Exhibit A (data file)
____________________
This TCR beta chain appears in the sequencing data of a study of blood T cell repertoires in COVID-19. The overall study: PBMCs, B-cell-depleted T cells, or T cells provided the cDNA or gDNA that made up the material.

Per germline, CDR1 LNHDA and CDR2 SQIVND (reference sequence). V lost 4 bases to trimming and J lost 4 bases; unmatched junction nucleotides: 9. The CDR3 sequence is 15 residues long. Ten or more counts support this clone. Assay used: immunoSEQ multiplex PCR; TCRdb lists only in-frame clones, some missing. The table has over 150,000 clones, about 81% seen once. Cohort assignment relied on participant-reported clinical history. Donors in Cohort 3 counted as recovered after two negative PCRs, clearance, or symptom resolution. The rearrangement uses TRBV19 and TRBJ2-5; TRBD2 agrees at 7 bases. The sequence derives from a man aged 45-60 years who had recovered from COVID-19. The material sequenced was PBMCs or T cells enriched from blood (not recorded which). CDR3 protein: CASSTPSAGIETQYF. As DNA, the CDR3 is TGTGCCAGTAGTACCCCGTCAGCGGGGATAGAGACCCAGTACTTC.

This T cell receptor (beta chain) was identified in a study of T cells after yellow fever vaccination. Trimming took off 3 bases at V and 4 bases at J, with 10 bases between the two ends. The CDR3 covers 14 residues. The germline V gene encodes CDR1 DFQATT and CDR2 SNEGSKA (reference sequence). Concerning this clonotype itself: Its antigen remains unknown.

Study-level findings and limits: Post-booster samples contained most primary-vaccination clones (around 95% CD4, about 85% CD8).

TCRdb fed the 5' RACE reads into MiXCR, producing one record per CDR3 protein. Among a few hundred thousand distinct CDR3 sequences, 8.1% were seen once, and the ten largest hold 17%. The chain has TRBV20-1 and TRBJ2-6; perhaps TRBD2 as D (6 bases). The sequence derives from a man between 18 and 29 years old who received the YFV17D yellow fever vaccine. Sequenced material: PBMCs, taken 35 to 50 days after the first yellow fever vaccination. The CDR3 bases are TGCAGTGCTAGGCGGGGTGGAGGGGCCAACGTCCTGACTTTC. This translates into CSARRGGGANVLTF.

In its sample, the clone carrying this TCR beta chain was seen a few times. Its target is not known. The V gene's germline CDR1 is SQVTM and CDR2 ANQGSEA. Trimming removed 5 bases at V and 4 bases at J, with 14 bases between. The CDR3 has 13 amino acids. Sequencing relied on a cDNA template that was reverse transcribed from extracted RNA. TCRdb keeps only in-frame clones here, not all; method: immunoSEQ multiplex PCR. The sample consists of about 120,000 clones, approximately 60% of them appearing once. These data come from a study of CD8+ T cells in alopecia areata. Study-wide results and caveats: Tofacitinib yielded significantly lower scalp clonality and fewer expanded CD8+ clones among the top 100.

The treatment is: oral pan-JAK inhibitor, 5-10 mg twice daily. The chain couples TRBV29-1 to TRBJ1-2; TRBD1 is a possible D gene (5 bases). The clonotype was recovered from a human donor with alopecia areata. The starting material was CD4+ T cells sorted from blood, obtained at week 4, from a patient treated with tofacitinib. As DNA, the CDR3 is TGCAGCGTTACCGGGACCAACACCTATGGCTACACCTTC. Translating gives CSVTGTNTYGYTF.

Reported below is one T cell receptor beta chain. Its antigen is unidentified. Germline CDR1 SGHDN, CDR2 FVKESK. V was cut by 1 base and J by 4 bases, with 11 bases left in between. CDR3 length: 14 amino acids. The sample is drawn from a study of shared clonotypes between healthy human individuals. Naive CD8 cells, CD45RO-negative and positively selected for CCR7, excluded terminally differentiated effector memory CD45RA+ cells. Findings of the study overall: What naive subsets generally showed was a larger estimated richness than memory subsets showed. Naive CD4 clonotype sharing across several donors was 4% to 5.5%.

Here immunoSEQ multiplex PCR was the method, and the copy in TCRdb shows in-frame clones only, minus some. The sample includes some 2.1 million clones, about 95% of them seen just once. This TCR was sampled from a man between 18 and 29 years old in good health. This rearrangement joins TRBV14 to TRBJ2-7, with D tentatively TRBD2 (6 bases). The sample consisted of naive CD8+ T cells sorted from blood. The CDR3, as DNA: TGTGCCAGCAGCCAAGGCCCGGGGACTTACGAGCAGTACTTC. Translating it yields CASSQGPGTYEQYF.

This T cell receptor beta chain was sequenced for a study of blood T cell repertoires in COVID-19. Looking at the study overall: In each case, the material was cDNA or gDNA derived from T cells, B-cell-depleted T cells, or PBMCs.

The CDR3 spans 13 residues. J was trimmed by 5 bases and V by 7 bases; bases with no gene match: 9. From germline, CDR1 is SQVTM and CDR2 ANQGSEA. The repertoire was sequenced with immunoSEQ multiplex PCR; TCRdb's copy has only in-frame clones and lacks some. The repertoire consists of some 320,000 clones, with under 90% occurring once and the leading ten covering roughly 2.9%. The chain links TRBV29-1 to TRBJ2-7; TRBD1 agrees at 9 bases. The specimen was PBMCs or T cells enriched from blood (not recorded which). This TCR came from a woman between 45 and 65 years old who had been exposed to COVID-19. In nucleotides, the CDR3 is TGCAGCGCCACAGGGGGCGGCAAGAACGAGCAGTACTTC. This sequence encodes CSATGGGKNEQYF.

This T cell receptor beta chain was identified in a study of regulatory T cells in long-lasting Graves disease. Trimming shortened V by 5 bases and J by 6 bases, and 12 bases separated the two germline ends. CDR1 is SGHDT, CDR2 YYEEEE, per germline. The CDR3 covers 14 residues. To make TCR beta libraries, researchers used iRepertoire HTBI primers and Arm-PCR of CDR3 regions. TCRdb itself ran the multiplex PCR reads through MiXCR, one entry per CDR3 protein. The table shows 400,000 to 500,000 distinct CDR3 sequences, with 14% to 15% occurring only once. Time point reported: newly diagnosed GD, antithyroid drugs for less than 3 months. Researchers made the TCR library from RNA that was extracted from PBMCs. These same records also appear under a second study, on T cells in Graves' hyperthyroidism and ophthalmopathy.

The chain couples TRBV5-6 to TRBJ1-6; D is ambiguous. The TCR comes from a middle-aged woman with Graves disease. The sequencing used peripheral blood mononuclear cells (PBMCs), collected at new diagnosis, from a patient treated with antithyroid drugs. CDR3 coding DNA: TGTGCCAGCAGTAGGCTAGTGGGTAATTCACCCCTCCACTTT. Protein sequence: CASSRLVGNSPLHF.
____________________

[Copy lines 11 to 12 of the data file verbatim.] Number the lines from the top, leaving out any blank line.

The CDR3 spans 13 residues. J was trimmed by 5 bases and V by 7 bases; bases with no gene match: 9. From germline, CDR1 is SQVTM and CDR2 ANQGSEA. The repertoire was sequenced with immunoSEQ multiplex PCR; TCRdb's copy has only in-frame clones and lacks some. The repertoire consists of some 320,000 clones, with under 90% occurring once and the leading ten covering roughly 2.9%. The chain links TRBV29-1 to TRBJ2-7; TRBD1 agrees at 9 bases. The specimen was PBMCs or T cells enriched from blood (not recorded which). This TCR came from a woman between 45 and 65 years old who had been exposed to COVID-19. In nucleotides, the CDR3 is TGCAGCGCCACAGGGGGCGGCAAGAACGAGCAGTACTTC. This sequence encodes CSATGGGKNEQYF.

This T cell receptor beta chain was identified in a study of regulatory T cells in long-lasting Graves disease. Trimming shortened V by 5 bases and J by 6 bases, and 12 bases separated the two germline ends. CDR1 is SGHDT, CDR2 YYEEEE, per germline. The CDR3 covers 14 residues. To make TCR beta libraries, researchers used iRepertoire HTBI primers and Arm-PCR of CDR3 regions. TCRdb itself ran the multiplex PCR reads through MiXCR, one entry per CDR3 protein. The table shows 400,000 to 500,000 distinct CDR3 sequences, with 14% to 15% occurring only once. Time point reported: newly diagnosed GD, antithyroid drugs for less than 3 months. Researchers made the TCR library from RNA that was extracted from PBMCs. These same records also appear under a second study, on T cells in Graves' hyperthyroidism and ophthalmopathy.